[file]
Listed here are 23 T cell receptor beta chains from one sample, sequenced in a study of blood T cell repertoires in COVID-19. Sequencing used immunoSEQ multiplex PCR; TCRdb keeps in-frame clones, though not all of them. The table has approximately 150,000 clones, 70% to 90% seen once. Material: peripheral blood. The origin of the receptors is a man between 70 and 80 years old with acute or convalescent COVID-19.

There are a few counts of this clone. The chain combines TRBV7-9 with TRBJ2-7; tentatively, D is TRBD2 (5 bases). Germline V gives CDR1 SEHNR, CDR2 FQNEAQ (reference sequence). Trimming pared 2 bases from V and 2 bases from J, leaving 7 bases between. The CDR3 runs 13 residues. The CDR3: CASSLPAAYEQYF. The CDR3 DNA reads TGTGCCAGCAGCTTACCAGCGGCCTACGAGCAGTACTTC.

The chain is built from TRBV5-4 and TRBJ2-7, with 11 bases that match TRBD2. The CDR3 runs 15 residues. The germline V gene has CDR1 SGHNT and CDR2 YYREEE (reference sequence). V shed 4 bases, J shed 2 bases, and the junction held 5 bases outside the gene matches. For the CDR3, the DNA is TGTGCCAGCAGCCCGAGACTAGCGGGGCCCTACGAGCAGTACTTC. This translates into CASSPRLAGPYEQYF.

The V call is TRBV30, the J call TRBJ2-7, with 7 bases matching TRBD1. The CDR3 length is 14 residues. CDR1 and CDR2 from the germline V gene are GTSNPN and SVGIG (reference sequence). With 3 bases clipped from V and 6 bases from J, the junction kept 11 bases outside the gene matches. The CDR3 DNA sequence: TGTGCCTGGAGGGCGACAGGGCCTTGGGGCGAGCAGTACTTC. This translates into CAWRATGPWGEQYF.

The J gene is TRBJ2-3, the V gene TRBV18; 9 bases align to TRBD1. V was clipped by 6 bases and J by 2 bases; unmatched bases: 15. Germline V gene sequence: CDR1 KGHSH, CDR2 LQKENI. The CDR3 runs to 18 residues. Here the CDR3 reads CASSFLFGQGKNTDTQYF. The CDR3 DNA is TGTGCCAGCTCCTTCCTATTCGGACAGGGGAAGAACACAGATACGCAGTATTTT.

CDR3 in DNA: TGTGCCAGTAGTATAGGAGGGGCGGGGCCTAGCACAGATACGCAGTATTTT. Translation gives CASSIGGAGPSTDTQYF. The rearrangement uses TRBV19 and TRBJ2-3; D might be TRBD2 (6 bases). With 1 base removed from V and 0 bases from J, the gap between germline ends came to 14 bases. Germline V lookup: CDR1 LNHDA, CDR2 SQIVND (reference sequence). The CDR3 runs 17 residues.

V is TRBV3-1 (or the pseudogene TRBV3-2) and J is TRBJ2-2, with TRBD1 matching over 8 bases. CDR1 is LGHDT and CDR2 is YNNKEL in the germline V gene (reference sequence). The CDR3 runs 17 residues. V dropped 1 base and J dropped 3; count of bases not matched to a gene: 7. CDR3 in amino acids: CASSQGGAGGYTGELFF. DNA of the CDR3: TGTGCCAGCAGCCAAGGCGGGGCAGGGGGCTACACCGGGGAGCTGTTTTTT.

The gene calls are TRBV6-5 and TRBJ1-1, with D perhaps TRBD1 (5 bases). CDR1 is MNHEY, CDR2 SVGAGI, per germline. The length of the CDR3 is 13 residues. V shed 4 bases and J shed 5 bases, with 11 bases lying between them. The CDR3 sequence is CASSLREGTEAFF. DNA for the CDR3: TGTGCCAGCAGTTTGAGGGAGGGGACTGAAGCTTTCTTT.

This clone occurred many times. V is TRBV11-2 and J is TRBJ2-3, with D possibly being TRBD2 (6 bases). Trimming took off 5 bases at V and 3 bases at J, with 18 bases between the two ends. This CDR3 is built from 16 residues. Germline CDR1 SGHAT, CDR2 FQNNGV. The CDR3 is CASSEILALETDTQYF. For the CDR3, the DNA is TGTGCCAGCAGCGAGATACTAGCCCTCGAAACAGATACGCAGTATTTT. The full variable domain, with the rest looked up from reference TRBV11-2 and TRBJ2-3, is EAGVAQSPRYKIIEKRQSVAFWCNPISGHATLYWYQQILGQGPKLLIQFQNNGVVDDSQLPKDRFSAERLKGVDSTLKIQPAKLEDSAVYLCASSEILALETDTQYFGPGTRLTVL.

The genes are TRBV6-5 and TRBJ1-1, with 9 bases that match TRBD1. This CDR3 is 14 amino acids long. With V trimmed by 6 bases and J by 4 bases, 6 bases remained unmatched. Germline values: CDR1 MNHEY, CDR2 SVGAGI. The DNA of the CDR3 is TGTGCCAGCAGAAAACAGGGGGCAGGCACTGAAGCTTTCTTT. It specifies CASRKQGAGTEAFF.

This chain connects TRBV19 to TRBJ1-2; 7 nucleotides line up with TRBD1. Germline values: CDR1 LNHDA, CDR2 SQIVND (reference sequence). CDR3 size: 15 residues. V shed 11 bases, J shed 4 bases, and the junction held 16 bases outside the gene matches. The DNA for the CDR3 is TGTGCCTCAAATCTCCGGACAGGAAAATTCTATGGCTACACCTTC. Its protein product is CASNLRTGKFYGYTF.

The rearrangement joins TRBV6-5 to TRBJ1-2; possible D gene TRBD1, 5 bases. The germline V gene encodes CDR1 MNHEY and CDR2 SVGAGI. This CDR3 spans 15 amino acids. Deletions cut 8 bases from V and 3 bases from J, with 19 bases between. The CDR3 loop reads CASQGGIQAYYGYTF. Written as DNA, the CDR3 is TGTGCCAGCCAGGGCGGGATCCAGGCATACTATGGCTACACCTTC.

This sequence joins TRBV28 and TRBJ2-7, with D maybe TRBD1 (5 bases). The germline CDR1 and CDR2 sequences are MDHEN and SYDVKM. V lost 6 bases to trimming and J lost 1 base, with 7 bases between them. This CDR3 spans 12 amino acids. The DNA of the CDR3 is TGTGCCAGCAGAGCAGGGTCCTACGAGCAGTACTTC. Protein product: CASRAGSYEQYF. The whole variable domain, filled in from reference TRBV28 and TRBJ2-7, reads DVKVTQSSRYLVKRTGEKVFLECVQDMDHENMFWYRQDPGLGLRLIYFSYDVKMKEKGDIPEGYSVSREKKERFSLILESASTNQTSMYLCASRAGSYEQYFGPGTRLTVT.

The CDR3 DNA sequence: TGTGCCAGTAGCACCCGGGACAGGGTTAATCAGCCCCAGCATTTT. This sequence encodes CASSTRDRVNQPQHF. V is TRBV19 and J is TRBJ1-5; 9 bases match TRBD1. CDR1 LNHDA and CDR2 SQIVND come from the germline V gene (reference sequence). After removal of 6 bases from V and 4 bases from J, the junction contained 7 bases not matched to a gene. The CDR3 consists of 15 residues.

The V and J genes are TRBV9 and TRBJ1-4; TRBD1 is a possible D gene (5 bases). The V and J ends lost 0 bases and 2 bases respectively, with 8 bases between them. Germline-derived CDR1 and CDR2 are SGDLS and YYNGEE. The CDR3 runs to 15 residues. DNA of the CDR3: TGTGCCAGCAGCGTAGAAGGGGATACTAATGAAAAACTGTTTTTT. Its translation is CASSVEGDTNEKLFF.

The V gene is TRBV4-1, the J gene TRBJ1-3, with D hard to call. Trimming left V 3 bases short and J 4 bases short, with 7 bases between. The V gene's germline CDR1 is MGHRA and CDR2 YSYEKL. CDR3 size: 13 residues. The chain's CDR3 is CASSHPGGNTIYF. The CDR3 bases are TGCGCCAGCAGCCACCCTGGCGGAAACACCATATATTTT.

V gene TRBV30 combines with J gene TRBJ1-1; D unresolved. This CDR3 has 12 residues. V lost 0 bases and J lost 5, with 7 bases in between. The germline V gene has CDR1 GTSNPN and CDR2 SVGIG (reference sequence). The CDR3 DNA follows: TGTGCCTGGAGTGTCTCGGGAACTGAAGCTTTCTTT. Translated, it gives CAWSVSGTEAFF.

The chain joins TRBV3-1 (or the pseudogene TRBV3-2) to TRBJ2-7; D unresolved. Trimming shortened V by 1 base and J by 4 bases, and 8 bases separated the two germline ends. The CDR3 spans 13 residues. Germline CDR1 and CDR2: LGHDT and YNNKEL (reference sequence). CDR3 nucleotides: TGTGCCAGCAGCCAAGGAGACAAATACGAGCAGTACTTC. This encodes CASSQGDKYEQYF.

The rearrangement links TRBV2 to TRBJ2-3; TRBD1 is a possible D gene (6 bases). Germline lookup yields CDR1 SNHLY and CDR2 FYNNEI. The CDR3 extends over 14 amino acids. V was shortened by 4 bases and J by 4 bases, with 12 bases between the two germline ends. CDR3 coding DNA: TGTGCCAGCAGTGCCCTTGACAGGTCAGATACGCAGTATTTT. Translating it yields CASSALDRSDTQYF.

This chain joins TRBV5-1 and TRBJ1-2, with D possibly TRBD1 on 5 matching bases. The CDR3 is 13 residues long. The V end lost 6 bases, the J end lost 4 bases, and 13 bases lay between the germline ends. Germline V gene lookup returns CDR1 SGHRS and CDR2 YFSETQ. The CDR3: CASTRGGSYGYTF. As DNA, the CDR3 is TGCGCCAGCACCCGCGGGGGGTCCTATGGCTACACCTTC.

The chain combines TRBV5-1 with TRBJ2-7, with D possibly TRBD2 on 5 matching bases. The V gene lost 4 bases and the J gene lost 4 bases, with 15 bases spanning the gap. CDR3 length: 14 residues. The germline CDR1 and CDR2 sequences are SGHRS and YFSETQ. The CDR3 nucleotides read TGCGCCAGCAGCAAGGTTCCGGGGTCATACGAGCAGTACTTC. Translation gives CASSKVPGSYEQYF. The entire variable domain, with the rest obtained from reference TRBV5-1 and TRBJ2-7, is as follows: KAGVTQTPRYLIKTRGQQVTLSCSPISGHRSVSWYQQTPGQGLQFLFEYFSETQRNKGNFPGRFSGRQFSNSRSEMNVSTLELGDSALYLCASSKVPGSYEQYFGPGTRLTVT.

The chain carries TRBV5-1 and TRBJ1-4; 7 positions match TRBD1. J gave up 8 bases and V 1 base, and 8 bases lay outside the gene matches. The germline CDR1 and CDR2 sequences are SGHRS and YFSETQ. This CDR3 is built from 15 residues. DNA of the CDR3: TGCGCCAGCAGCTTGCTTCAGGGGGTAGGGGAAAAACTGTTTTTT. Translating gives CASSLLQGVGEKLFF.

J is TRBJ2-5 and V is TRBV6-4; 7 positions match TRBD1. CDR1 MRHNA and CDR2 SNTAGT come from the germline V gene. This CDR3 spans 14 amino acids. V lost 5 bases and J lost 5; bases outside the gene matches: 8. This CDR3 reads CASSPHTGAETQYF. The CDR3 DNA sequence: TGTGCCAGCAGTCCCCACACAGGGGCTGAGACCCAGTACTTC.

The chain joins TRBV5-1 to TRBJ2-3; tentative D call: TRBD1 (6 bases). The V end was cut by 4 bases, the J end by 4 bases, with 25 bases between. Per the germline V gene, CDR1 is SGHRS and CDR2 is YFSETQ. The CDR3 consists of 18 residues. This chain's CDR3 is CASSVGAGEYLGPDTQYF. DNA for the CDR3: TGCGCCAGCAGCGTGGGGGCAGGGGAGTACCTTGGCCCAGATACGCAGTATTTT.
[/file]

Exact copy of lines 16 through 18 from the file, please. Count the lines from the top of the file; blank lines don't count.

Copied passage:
The V gene is TRBV4-1, the J gene TRBJ1-3, with D hard to call. Trimming left V 3 bases short and J 4 bases short, with 7 bases between. The V gene's germline CDR1 is MGHRA and CDR2 YSYEKL. CDR3 size: 13 residues. The chain's CDR3 is CASSHPGGNTIYF. The CDR3 bases are TGCGCCAGCAGCCACCCTGGCGGAAACACCATATATTTT.

V gene TRBV30 combines with J gene TRBJ1-1; D unresolved. This CDR3 has 12 residues. V lost 0 bases and J lost 5, with 7 bases in between. The germline V gene has CDR1 GTSNPN and CDR2 SVGIG (reference sequence). The CDR3 DNA follows: TGTGCCTGGAGTGTCTCGGGAACTGAAGCTTTCTTT. Translated, it gives CAWSVSGTEAFF.

The chain joins TRBV3-1 (or the pseudogene TRBV3-2) to TRBJ2-7; D unresolved. Trimming shortened V by 1 base and J by 4 bases, and 8 bases separated the two germline ends. The CDR3 spans 13 residues. Germline CDR1 and CDR2: LGHDT and YNNKEL (reference sequence). CDR3 nucleotides: TGTGCCAGCAGCCAAGGAGACAAATACGAGCAGTACTTC. This encodes CASSQGDKYEQYF.